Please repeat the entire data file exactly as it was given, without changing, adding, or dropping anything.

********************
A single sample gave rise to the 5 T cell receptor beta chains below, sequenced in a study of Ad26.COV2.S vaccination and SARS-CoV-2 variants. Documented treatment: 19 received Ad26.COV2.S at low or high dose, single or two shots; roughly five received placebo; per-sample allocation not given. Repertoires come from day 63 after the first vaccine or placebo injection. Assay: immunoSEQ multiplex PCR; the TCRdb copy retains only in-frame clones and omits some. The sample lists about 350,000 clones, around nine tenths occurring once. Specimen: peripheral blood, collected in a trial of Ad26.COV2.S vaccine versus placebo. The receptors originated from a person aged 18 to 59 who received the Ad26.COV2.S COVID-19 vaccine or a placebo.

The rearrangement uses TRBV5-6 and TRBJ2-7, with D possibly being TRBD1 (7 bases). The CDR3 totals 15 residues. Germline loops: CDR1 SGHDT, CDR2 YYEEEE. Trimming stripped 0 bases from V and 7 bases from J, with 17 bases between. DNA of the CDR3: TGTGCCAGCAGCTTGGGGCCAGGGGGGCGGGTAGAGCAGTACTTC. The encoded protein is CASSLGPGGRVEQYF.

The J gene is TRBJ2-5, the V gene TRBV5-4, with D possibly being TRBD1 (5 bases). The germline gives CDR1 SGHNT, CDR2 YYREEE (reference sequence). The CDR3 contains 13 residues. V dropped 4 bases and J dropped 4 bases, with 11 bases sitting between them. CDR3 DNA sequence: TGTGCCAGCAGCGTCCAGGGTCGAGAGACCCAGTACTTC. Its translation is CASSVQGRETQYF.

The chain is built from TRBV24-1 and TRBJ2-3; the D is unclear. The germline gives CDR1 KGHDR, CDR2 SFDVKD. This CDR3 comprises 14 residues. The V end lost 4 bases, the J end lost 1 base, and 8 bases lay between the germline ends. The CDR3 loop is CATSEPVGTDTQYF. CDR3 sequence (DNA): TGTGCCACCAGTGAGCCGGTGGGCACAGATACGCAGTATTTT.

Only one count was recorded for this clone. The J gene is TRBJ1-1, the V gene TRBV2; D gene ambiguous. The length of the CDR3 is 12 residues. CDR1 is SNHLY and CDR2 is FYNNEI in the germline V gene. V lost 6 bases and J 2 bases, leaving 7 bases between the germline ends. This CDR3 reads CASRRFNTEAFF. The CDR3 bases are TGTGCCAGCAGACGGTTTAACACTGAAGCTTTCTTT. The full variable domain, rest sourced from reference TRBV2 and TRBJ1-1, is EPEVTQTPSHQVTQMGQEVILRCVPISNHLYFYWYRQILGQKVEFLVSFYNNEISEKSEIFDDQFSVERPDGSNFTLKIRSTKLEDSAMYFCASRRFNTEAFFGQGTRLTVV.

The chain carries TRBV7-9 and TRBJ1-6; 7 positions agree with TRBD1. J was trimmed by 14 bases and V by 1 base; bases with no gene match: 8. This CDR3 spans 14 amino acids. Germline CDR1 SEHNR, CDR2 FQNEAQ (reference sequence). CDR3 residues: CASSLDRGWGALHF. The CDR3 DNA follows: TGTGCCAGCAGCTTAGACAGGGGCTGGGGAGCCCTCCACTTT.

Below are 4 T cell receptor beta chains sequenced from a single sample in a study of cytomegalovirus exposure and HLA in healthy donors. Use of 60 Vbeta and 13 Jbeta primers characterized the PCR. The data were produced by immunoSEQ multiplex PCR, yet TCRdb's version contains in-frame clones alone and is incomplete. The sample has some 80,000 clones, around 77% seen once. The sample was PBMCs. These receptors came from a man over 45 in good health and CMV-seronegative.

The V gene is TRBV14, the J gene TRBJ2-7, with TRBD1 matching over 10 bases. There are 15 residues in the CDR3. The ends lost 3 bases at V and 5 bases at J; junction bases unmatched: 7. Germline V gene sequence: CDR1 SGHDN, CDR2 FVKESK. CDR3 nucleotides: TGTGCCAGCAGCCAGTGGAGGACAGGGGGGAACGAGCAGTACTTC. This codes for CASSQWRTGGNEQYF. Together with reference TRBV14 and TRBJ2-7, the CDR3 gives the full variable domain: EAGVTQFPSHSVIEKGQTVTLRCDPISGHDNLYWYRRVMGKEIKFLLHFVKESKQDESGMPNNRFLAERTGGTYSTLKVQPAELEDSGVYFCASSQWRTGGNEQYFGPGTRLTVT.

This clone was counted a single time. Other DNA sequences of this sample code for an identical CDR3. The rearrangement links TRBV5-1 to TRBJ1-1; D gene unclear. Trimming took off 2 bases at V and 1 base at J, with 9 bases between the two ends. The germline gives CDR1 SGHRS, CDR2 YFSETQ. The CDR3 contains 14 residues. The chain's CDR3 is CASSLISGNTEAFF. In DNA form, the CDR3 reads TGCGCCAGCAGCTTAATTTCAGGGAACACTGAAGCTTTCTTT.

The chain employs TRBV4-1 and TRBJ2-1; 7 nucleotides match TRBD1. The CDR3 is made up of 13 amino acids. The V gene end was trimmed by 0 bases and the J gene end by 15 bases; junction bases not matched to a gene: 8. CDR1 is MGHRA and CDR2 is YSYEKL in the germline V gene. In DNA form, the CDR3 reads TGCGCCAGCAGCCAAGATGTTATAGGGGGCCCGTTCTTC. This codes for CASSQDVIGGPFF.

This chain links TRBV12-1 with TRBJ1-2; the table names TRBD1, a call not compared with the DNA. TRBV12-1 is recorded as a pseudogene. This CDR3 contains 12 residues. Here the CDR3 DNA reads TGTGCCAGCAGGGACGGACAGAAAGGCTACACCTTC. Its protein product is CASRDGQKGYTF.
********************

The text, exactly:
A single sample gave rise to the 5 T cell receptor beta chains below, sequenced in a study of Ad26.COV2.S vaccination and SARS-CoV-2 variants. Documented treatment: 19 received Ad26.COV2.S at low or high dose, single or two shots; roughly five received placebo; per-sample allocation not given. Repertoires come from day 63 after the first vaccine or placebo injection. Assay: immunoSEQ multiplex PCR; the TCRdb copy retains only in-frame clones and omits some. The sample lists about 350,000 clones, around nine tenths occurring once. Specimen: peripheral blood, collected in a trial of Ad26.COV2.S vaccine versus placebo. The receptors originated from a person aged 18 to 59 who received the Ad26.COV2.S COVID-19 vaccine or a placebo.

The rearrangement uses TRBV5-6 and TRBJ2-7, with D possibly being TRBD1 (7 bases). The CDR3 totals 15 residues. Germline loops: CDR1 SGHDT, CDR2 YYEEEE. Trimming stripped 0 bases from V and 7 bases from J, with 17 bases between. DNA of the CDR3: TGTGCCAGCAGCTTGGGGCCAGGGGGGCGGGTAGAGCAGTACTTC. The encoded protein is CASSLGPGGRVEQYF.

The J gene is TRBJ2-5, the V gene TRBV5-4, with D possibly being TRBD1 (5 bases). The germline gives CDR1 SGHNT, CDR2 YYREEE (reference sequence). The CDR3 contains 13 residues. V dropped 4 bases and J dropped 4 bases, with 11 bases sitting between them. CDR3 DNA sequence: TGTGCCAGCAGCGTCCAGGGTCGAGAGACCCAGTACTTC. Its translation is CASSVQGRETQYF.

The chain is built from TRBV24-1 and TRBJ2-3; the D is unclear. The germline gives CDR1 KGHDR, CDR2 SFDVKD. This CDR3 comprises 14 residues. The V end lost 4 bases, the J end lost 1 base, and 8 bases lay between the germline ends. The CDR3 loop is CATSEPVGTDTQYF. CDR3 sequence (DNA): TGTGCCACCAGTGAGCCGGTGGGCACAGATACGCAGTATTTT.

Only one count was recorded for this clone. The J gene is TRBJ1-1, the V gene TRBV2; D gene ambiguous. The length of the CDR3 is 12 residues. CDR1 is SNHLY and CDR2 is FYNNEI in the germline V gene. V lost 6 bases and J 2 bases, leaving 7 bases between the germline ends. This CDR3 reads CASRRFNTEAFF. The CDR3 bases are TGTGCCAGCAGACGGTTTAACACTGAAGCTTTCTTT. The full variable domain, rest sourced from reference TRBV2 and TRBJ1-1, is EPEVTQTPSHQVTQMGQEVILRCVPISNHLYFYWYRQILGQKVEFLVSFYNNEISEKSEIFDDQFSVERPDGSNFTLKIRSTKLEDSAMYFCASRRFNTEAFFGQGTRLTVV.

The chain carries TRBV7-9 and TRBJ1-6; 7 positions agree with TRBD1. J was trimmed by 14 bases and V by 1 base; bases with no gene match: 8. This CDR3 spans 14 amino acids. Germline CDR1 SEHNR, CDR2 FQNEAQ (reference sequence). CDR3 residues: CASSLDRGWGALHF. The CDR3 DNA follows: TGTGCCAGCAGCTTAGACAGGGGCTGGGGAGCCCTCCACTTT.

Below are 4 T cell receptor beta chains sequenced from a single sample in a study of cytomegalovirus exposure and HLA in healthy donors. Use of 60 Vbeta and 13 Jbeta primers characterized the PCR. The data were produced by immunoSEQ multiplex PCR, yet TCRdb's version contains in-frame clones alone and is incomplete. The sample has some 80,000 clones, around 77% seen once. The sample was PBMCs. These receptors came from a man over 45 in good health and CMV-seronegative.

The V gene is TRBV14, the J gene TRBJ2-7, with TRBD1 matching over 10 bases. There are 15 residues in the CDR3. The ends lost 3 bases at V and 5 bases at J; junction bases unmatched: 7. Germline V gene sequence: CDR1 SGHDN, CDR2 FVKESK. CDR3 nucleotides: TGTGCCAGCAGCCAGTGGAGGACAGGGGGGAACGAGCAGTACTTC. This codes for CASSQWRTGGNEQYF. Together with reference TRBV14 and TRBJ2-7, the CDR3 gives the full variable domain: EAGVTQFPSHSVIEKGQTVTLRCDPISGHDNLYWYRRVMGKEIKFLLHFVKESKQDESGMPNNRFLAERTGGTYSTLKVQPAELEDSGVYFCASSQWRTGGNEQYFGPGTRLTVT.

This clone was counted a single time. Other DNA sequences of this sample code for an identical CDR3. The rearrangement links TRBV5-1 to TRBJ1-1; D gene unclear. Trimming took off 2 bases at V and 1 base at J, with 9 bases between the two ends. The germline gives CDR1 SGHRS, CDR2 YFSETQ. The CDR3 contains 14 residues. The chain's CDR3 is CASSLISGNTEAFF. In DNA form, the CDR3 reads TGCGCCAGCAGCTTAATTTCAGGGAACACTGAAGCTTTCTTT.

The chain employs TRBV4-1 and TRBJ2-1; 7 nucleotides match TRBD1. The CDR3 is made up of 13 amino acids. The V gene end was trimmed by 0 bases and the J gene end by 15 bases; junction bases not matched to a gene: 8. CDR1 is MGHRA and CDR2 is YSYEKL in the germline V gene. In DNA form, the CDR3 reads TGCGCCAGCAGCCAAGATGTTATAGGGGGCCCGTTCTTC. This codes for CASSQDVIGGPFF.

This chain links TRBV12-1 with TRBJ1-2; the table names TRBD1, a call not compared with the DNA. TRBV12-1 is recorded as a pseudogene. This CDR3 contains 12 residues. Here the CDR3 DNA reads TGTGCCAGCAGGGACGGACAGAAAGGCTACACCTTC. Its protein product is CASRDGQKGYTF.